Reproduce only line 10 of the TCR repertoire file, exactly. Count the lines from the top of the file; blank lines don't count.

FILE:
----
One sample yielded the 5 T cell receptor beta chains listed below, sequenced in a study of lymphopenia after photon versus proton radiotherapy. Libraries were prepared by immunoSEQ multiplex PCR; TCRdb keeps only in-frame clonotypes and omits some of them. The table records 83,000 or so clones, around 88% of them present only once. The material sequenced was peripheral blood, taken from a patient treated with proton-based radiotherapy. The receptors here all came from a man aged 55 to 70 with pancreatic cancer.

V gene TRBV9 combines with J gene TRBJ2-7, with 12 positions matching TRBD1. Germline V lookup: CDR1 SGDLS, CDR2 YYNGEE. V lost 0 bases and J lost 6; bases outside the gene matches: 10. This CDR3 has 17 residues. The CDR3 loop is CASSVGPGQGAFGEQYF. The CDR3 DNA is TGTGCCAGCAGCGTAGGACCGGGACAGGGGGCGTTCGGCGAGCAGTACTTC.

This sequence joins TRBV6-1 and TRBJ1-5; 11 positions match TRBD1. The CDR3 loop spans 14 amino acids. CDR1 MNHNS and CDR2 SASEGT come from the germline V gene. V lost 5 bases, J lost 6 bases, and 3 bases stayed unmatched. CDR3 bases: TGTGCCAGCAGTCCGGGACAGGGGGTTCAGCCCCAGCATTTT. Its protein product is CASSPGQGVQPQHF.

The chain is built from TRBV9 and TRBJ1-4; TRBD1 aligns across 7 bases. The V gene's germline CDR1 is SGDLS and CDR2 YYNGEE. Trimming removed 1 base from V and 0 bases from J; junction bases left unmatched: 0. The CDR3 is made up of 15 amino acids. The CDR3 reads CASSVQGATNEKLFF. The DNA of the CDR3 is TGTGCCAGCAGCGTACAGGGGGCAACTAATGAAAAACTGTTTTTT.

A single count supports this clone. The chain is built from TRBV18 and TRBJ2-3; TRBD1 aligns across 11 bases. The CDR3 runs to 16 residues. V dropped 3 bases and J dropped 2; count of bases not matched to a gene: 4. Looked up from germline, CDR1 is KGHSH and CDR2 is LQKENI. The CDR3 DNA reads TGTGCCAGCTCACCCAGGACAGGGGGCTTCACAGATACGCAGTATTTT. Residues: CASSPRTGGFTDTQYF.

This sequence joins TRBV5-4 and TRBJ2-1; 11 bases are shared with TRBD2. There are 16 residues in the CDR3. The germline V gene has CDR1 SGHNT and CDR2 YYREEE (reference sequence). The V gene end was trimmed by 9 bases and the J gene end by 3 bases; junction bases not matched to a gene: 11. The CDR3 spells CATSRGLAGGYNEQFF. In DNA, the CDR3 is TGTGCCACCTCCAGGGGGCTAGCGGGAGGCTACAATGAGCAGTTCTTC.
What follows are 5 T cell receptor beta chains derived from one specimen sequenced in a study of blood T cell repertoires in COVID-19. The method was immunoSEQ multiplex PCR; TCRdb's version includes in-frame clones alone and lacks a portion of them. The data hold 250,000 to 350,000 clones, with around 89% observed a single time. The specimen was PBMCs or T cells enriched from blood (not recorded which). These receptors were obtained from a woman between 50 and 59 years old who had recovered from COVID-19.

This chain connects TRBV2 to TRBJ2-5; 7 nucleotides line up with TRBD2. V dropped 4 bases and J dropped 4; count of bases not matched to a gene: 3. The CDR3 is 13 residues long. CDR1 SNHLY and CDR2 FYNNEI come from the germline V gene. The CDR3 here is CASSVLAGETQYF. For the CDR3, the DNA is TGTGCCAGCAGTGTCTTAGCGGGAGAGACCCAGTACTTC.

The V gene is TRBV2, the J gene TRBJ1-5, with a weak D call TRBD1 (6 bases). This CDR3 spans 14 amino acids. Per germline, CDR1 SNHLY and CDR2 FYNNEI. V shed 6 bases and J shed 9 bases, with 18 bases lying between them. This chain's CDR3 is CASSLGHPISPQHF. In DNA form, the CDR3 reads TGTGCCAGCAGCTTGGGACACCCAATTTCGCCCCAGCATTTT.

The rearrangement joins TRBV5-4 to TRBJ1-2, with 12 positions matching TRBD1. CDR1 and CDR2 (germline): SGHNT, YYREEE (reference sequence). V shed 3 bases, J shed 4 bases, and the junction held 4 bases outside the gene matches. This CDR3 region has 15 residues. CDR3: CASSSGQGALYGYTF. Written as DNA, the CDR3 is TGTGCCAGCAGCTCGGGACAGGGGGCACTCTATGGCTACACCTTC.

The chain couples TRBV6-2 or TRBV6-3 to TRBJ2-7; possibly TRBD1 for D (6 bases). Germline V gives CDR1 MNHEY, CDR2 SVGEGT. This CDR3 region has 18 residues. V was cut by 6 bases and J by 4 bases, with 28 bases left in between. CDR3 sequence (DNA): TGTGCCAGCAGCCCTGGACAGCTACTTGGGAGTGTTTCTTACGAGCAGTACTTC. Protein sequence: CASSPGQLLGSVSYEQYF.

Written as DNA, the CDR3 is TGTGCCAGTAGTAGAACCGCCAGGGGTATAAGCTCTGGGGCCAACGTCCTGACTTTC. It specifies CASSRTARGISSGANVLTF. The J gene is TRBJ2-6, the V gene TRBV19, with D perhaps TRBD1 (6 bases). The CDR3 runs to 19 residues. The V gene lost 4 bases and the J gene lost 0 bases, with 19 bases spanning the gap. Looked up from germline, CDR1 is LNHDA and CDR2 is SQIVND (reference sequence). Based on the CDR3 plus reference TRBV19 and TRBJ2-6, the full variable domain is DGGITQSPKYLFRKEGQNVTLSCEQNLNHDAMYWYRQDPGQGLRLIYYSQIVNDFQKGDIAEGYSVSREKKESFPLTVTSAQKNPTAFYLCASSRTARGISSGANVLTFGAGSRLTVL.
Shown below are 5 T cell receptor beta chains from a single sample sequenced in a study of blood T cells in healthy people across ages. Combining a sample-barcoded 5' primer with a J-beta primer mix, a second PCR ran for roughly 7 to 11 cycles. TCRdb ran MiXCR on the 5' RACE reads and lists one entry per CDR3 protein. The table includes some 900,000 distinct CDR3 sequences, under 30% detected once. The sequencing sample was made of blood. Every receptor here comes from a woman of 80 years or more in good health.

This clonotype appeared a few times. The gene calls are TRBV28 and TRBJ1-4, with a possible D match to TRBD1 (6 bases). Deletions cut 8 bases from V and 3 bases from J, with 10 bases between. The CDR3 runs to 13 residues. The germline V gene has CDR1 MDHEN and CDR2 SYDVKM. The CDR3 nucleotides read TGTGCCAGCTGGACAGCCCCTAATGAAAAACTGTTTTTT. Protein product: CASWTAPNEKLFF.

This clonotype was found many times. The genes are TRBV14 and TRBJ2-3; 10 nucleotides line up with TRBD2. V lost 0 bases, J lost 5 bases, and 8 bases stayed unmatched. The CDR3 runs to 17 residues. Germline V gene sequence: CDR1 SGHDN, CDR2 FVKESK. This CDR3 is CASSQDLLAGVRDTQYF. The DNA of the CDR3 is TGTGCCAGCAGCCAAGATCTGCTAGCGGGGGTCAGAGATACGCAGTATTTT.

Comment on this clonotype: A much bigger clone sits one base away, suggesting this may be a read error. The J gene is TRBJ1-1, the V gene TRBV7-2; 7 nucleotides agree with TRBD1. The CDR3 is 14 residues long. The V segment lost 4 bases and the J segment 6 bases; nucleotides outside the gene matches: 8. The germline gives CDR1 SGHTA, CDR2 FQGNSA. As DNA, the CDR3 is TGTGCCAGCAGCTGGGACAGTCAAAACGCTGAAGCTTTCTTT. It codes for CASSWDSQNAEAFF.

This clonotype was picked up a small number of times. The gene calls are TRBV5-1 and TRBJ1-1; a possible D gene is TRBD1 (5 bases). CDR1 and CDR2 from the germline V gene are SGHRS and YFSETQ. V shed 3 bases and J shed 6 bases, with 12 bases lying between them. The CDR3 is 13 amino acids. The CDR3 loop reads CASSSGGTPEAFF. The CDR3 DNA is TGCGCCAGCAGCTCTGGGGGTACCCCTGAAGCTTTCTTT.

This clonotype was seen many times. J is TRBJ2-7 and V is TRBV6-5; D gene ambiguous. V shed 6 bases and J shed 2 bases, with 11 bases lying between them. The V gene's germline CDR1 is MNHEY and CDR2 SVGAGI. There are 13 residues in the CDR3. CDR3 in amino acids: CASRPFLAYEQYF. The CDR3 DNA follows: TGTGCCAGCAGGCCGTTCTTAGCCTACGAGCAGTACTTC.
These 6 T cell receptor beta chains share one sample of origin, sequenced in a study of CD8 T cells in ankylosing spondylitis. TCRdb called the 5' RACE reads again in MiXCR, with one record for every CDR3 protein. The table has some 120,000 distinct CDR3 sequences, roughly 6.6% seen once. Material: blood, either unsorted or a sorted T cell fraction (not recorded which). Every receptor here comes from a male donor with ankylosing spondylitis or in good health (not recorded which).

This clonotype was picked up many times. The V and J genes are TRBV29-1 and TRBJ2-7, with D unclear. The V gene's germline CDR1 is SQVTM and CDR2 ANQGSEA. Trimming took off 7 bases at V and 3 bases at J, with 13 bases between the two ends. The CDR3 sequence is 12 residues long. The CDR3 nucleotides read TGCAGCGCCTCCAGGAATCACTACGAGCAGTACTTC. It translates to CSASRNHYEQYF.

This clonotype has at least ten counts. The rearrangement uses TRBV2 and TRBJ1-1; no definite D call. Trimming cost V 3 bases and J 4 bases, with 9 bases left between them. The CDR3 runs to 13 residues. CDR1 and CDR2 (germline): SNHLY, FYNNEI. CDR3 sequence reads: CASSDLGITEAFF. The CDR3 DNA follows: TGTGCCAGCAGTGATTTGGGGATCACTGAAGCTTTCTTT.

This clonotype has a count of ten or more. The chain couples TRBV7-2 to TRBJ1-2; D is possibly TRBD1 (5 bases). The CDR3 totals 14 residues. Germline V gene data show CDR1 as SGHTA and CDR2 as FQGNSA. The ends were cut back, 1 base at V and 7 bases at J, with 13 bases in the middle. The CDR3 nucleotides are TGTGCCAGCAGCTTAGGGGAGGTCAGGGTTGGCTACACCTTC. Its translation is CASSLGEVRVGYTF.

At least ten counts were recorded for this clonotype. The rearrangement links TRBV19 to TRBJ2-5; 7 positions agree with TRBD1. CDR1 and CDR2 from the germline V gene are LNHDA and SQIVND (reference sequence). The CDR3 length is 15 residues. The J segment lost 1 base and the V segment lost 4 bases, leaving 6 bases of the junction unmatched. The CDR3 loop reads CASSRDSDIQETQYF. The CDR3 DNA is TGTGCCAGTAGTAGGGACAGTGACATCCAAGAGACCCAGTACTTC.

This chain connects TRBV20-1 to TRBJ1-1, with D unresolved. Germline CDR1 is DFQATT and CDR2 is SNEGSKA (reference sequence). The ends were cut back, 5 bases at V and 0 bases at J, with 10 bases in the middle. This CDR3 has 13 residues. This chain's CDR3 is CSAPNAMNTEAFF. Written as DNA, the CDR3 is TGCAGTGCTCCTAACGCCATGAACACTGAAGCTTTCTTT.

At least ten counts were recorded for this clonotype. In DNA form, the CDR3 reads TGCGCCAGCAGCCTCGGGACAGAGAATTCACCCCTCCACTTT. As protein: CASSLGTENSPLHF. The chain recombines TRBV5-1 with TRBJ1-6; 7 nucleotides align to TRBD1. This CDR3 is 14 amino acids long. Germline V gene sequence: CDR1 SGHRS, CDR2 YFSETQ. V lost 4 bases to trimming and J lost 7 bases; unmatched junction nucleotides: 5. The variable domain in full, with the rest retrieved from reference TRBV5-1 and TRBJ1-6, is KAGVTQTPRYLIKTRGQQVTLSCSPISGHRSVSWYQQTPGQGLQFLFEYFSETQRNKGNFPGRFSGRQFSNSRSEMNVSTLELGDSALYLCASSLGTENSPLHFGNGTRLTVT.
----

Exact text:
The rearrangement joins TRBV5-4 to TRBJ1-2, with 12 positions matching TRBD1. CDR1 and CDR2 (germline): SGHNT, YYREEE (reference sequence). V shed 3 bases, J shed 4 bases, and the junction held 4 bases outside the gene matches. This CDR3 region has 15 residues. CDR3: CASSSGQGALYGYTF. Written as DNA, the CDR3 is TGTGCCAGCAGCTCGGGACAGGGGGCACTCTATGGCTACACCTTC.